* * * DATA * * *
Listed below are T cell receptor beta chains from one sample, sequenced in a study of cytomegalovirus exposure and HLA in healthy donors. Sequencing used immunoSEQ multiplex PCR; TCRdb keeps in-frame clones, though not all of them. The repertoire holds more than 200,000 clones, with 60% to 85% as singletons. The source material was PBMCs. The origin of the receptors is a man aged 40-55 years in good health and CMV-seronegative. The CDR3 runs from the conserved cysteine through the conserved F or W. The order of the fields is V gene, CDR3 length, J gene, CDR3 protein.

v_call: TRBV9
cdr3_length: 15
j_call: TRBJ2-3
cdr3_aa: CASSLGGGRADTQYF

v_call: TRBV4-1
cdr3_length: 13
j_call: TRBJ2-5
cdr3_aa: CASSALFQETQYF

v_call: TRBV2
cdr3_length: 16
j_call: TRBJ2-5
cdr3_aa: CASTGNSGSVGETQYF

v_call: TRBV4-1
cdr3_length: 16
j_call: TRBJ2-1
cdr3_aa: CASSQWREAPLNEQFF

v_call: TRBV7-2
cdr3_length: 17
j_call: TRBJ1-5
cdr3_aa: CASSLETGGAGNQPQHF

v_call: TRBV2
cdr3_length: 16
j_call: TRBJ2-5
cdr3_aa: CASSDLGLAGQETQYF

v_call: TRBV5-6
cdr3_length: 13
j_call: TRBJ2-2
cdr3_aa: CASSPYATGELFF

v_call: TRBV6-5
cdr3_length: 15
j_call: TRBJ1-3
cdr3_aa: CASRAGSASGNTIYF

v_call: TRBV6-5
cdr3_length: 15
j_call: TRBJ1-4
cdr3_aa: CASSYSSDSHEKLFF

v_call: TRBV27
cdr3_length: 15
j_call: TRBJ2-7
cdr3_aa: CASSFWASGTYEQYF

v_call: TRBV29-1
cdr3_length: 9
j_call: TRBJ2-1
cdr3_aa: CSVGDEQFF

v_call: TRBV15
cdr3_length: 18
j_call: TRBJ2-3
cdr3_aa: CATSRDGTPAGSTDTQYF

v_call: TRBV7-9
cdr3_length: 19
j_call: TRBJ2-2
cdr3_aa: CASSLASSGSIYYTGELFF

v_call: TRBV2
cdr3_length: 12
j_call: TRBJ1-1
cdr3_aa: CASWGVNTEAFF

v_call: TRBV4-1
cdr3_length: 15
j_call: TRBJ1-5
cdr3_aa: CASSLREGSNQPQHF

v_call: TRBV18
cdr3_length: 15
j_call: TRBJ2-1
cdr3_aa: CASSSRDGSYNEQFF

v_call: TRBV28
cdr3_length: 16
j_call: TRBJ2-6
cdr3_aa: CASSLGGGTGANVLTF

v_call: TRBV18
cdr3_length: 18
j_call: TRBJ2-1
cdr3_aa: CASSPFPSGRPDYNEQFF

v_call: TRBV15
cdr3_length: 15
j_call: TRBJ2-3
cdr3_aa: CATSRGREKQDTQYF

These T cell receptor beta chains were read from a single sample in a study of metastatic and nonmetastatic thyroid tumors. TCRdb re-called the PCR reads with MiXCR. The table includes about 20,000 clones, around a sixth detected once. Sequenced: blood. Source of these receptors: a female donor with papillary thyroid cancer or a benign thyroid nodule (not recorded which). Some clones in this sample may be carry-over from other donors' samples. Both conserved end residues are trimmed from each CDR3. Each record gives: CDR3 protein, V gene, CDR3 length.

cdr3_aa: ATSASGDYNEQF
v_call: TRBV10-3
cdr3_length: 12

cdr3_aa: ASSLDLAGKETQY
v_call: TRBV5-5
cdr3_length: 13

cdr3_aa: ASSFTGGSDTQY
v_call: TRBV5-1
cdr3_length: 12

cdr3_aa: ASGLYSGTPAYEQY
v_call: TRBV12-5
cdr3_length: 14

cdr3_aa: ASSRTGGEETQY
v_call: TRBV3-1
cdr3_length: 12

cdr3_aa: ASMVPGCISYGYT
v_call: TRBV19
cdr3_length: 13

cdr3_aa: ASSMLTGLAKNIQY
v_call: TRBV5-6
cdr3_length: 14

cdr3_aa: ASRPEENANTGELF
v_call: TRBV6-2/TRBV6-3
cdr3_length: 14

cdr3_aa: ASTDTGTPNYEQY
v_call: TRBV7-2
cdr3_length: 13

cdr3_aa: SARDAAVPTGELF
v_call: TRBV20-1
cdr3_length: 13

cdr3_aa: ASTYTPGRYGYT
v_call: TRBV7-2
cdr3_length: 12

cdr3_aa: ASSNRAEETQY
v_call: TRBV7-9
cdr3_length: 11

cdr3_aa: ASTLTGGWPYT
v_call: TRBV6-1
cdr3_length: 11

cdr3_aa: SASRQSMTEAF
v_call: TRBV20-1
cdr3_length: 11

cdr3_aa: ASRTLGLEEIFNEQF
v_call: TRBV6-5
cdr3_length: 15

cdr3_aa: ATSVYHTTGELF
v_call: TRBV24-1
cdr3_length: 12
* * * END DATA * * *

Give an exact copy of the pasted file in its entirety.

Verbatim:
Listed below are T cell receptor beta chains from one sample, sequenced in a study of cytomegalovirus exposure and HLA in healthy donors. Sequencing used immunoSEQ multiplex PCR; TCRdb keeps in-frame clones, though not all of them. The repertoire holds more than 200,000 clones, with 60% to 85% as singletons. The source material was PBMCs. The origin of the receptors is a man aged 40-55 years in good health and CMV-seronegative. The CDR3 runs from the conserved cysteine through the conserved F or W. The order of the fields is V gene, CDR3 length, J gene, CDR3 protein.

v_call: TRBV9
cdr3_length: 15
j_call: TRBJ2-3
cdr3_aa: CASSLGGGRADTQYF

v_call: TRBV4-1
cdr3_length: 13
j_call: TRBJ2-5
cdr3_aa: CASSALFQETQYF

v_call: TRBV2
cdr3_length: 16
j_call: TRBJ2-5
cdr3_aa: CASTGNSGSVGETQYF

v_call: TRBV4-1
cdr3_length: 16
j_call: TRBJ2-1
cdr3_aa: CASSQWREAPLNEQFF

v_call: TRBV7-2
cdr3_length: 17
j_call: TRBJ1-5
cdr3_aa: CASSLETGGAGNQPQHF

v_call: TRBV2
cdr3_length: 16
j_call: TRBJ2-5
cdr3_aa: CASSDLGLAGQETQYF

v_call: TRBV5-6
cdr3_length: 13
j_call: TRBJ2-2
cdr3_aa: CASSPYATGELFF

v_call: TRBV6-5
cdr3_length: 15
j_call: TRBJ1-3
cdr3_aa: CASRAGSASGNTIYF

v_call: TRBV6-5
cdr3_length: 15
j_call: TRBJ1-4
cdr3_aa: CASSYSSDSHEKLFF

v_call: TRBV27
cdr3_length: 15
j_call: TRBJ2-7
cdr3_aa: CASSFWASGTYEQYF

v_call: TRBV29-1
cdr3_length: 9
j_call: TRBJ2-1
cdr3_aa: CSVGDEQFF

v_call: TRBV15
cdr3_length: 18
j_call: TRBJ2-3
cdr3_aa: CATSRDGTPAGSTDTQYF

v_call: TRBV7-9
cdr3_length: 19
j_call: TRBJ2-2
cdr3_aa: CASSLASSGSIYYTGELFF

v_call: TRBV2
cdr3_length: 12
j_call: TRBJ1-1
cdr3_aa: CASWGVNTEAFF

v_call: TRBV4-1
cdr3_length: 15
j_call: TRBJ1-5
cdr3_aa: CASSLREGSNQPQHF

v_call: TRBV18
cdr3_length: 15
j_call: TRBJ2-1
cdr3_aa: CASSSRDGSYNEQFF

v_call: TRBV28
cdr3_length: 16
j_call: TRBJ2-6
cdr3_aa: CASSLGGGTGANVLTF

v_call: TRBV18
cdr3_length: 18
j_call: TRBJ2-1
cdr3_aa: CASSPFPSGRPDYNEQFF

v_call: TRBV15
cdr3_length: 15
j_call: TRBJ2-3
cdr3_aa: CATSRGREKQDTQYF

These T cell receptor beta chains were read from a single sample in a study of metastatic and nonmetastatic thyroid tumors. TCRdb re-called the PCR reads with MiXCR. The table includes about 20,000 clones, around a sixth detected once. Sequenced: blood. Source of these receptors: a female donor with papillary thyroid cancer or a benign thyroid nodule (not recorded which). Some clones in this sample may be carry-over from other donors' samples. Both conserved end residues are trimmed from each CDR3. Each record gives: CDR3 protein, V gene, CDR3 length.

cdr3_aa: ATSASGDYNEQF
v_call: TRBV10-3
cdr3_length: 12

cdr3_aa: ASSLDLAGKETQY
v_call: TRBV5-5
cdr3_length: 13

cdr3_aa: ASSFTGGSDTQY
v_call: TRBV5-1
cdr3_length: 12

cdr3_aa: ASGLYSGTPAYEQY
v_call: TRBV12-5
cdr3_length: 14

cdr3_aa: ASSRTGGEETQY
v_call: TRBV3-1
cdr3_length: 12

cdr3_aa: ASMVPGCISYGYT
v_call: TRBV19
cdr3_length: 13

cdr3_aa: ASSMLTGLAKNIQY
v_call: TRBV5-6
cdr3_length: 14

cdr3_aa: ASRPEENANTGELF
v_call: TRBV6-2/TRBV6-3
cdr3_length: 14

cdr3_aa: ASTDTGTPNYEQY
v_call: TRBV7-2
cdr3_length: 13

cdr3_aa: SARDAAVPTGELF
v_call: TRBV20-1
cdr3_length: 13

cdr3_aa: ASTYTPGRYGYT
v_call: TRBV7-2
cdr3_length: 12

cdr3_aa: ASSNRAEETQY
v_call: TRBV7-9
cdr3_length: 11

cdr3_aa: ASTLTGGWPYT
v_call: TRBV6-1
cdr3_length: 11

cdr3_aa: SASRQSMTEAF
v_call: TRBV20-1
cdr3_length: 11

cdr3_aa: ASRTLGLEEIFNEQF
v_call: TRBV6-5
cdr3_length: 15

cdr3_aa: ATSVYHTTGELF
v_call: TRBV24-1
cdr3_length: 12